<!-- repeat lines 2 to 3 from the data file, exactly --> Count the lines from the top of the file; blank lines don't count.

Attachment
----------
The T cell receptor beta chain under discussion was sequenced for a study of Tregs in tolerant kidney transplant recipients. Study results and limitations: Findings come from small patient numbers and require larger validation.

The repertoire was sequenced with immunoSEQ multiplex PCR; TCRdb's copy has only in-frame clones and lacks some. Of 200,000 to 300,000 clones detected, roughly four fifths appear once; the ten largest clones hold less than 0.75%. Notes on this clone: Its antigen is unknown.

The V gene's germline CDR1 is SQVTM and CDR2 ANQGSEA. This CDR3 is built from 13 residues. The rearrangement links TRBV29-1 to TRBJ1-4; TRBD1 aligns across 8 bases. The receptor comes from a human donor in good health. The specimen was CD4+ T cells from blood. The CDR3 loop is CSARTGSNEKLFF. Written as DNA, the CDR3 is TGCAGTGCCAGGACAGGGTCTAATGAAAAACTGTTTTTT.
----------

The repertoire was sequenced with immunoSEQ multiplex PCR; TCRdb's copy has only in-frame clones and lacks some. Of 200,000 to 300,000 clones detected, roughly four fifths appear once; the ten largest clones hold less than 0.75%. Notes on this clone: Its antigen is unknown.

The V gene's germline CDR1 is SQVTM and CDR2 ANQGSEA. This CDR3 is built from 13 residues. The rearrangement links TRBV29-1 to TRBJ1-4; TRBD1 aligns across 8 bases. The receptor comes from a human donor in good health. The specimen was CD4+ T cells from blood. The CDR3 loop is CSARTGSNEKLFF. Written as DNA, the CDR3 is TGCAGTGCCAGGACAGGGTCTAATGAAAAACTGTTTTTT.